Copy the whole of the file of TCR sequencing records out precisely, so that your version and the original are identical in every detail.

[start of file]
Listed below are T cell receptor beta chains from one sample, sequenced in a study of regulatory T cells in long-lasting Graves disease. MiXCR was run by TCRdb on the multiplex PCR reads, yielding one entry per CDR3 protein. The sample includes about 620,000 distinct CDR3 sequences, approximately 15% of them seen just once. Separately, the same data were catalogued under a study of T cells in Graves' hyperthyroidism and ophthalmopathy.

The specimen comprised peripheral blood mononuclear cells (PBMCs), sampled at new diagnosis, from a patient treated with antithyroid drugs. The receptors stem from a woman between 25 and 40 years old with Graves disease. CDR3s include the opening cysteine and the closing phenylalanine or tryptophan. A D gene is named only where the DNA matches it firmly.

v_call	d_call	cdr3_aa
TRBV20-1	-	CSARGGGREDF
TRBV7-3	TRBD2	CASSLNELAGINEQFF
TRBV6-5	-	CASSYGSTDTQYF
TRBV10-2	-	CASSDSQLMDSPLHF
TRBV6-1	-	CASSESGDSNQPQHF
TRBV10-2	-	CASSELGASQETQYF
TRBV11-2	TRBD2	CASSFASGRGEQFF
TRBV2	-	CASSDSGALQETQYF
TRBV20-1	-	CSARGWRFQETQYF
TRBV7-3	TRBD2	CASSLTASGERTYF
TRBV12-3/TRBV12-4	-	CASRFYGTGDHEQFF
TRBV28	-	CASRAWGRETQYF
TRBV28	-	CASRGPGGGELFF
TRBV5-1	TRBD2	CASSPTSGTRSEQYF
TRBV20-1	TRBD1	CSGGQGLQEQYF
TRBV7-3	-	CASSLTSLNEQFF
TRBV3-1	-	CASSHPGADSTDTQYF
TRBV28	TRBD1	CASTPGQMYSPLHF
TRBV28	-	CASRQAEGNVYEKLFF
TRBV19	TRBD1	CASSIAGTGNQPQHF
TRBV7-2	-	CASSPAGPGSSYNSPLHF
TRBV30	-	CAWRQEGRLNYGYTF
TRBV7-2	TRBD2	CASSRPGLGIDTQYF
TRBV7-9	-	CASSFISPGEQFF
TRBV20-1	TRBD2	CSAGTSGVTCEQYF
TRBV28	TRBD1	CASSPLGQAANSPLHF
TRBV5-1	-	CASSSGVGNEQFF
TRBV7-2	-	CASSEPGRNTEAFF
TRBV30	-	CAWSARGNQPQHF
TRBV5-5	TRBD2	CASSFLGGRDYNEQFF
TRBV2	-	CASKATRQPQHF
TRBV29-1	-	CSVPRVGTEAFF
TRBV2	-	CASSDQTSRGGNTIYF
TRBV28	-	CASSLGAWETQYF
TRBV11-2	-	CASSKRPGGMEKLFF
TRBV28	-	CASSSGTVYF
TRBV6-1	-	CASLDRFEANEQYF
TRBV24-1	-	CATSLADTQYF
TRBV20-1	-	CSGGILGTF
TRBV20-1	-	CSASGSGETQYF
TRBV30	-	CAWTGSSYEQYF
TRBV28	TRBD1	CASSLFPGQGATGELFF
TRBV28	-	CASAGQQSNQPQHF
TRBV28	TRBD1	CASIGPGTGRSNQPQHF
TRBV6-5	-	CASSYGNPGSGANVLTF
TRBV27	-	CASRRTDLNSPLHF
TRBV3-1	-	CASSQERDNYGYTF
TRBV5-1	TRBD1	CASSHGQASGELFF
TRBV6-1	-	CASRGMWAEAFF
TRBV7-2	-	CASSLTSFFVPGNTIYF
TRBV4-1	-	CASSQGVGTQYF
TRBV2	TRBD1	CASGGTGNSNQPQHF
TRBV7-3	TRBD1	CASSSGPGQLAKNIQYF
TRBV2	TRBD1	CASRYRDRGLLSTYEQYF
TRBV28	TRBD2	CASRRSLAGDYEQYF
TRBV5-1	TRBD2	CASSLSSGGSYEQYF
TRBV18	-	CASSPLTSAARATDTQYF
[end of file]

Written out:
Listed below are T cell receptor beta chains from one sample, sequenced in a study of regulatory T cells in long-lasting Graves disease. MiXCR was run by TCRdb on the multiplex PCR reads, yielding one entry per CDR3 protein. The sample includes about 620,000 distinct CDR3 sequences, approximately 15% of them seen just once. Separately, the same data were catalogued under a study of T cells in Graves' hyperthyroidism and ophthalmopathy.

The specimen comprised peripheral blood mononuclear cells (PBMCs), sampled at new diagnosis, from a patient treated with antithyroid drugs. The receptors stem from a woman between 25 and 40 years old with Graves disease. CDR3s include the opening cysteine and the closing phenylalanine or tryptophan. A D gene is named only where the DNA matches it firmly.

v_call	d_call	cdr3_aa
TRBV20-1	-	CSARGGGREDF
TRBV7-3	TRBD2	CASSLNELAGINEQFF
TRBV6-5	-	CASSYGSTDTQYF
TRBV10-2	-	CASSDSQLMDSPLHF
TRBV6-1	-	CASSESGDSNQPQHF
TRBV10-2	-	CASSELGASQETQYF
TRBV11-2	TRBD2	CASSFASGRGEQFF
TRBV2	-	CASSDSGALQETQYF
TRBV20-1	-	CSARGWRFQETQYF
TRBV7-3	TRBD2	CASSLTASGERTYF
TRBV12-3/TRBV12-4	-	CASRFYGTGDHEQFF
TRBV28	-	CASRAWGRETQYF
TRBV28	-	CASRGPGGGELFF
TRBV5-1	TRBD2	CASSPTSGTRSEQYF
TRBV20-1	TRBD1	CSGGQGLQEQYF
TRBV7-3	-	CASSLTSLNEQFF
TRBV3-1	-	CASSHPGADSTDTQYF
TRBV28	TRBD1	CASTPGQMYSPLHF
TRBV28	-	CASRQAEGNVYEKLFF
TRBV19	TRBD1	CASSIAGTGNQPQHF
TRBV7-2	-	CASSPAGPGSSYNSPLHF
TRBV30	-	CAWRQEGRLNYGYTF
TRBV7-2	TRBD2	CASSRPGLGIDTQYF
TRBV7-9	-	CASSFISPGEQFF
TRBV20-1	TRBD2	CSAGTSGVTCEQYF
TRBV28	TRBD1	CASSPLGQAANSPLHF
TRBV5-1	-	CASSSGVGNEQFF
TRBV7-2	-	CASSEPGRNTEAFF
TRBV30	-	CAWSARGNQPQHF
TRBV5-5	TRBD2	CASSFLGGRDYNEQFF
TRBV2	-	CASKATRQPQHF
TRBV29-1	-	CSVPRVGTEAFF
TRBV2	-	CASSDQTSRGGNTIYF
TRBV28	-	CASSLGAWETQYF
TRBV11-2	-	CASSKRPGGMEKLFF
TRBV28	-	CASSSGTVYF
TRBV6-1	-	CASLDRFEANEQYF
TRBV24-1	-	CATSLADTQYF
TRBV20-1	-	CSGGILGTF
TRBV20-1	-	CSASGSGETQYF
TRBV30	-	CAWTGSSYEQYF
TRBV28	TRBD1	CASSLFPGQGATGELFF
TRBV28	-	CASAGQQSNQPQHF
TRBV28	TRBD1	CASIGPGTGRSNQPQHF
TRBV6-5	-	CASSYGNPGSGANVLTF
TRBV27	-	CASRRTDLNSPLHF
TRBV3-1	-	CASSQERDNYGYTF
TRBV5-1	TRBD1	CASSHGQASGELFF
TRBV6-1	-	CASRGMWAEAFF
TRBV7-2	-	CASSLTSFFVPGNTIYF
TRBV4-1	-	CASSQGVGTQYF
TRBV2	TRBD1	CASGGTGNSNQPQHF
TRBV7-3	TRBD1	CASSSGPGQLAKNIQYF
TRBV2	TRBD1	CASRYRDRGLLSTYEQYF
TRBV28	TRBD2	CASRRSLAGDYEQYF
TRBV5-1	TRBD2	CASSLSSGGSYEQYF
TRBV18	-	CASSPLTSAARATDTQYF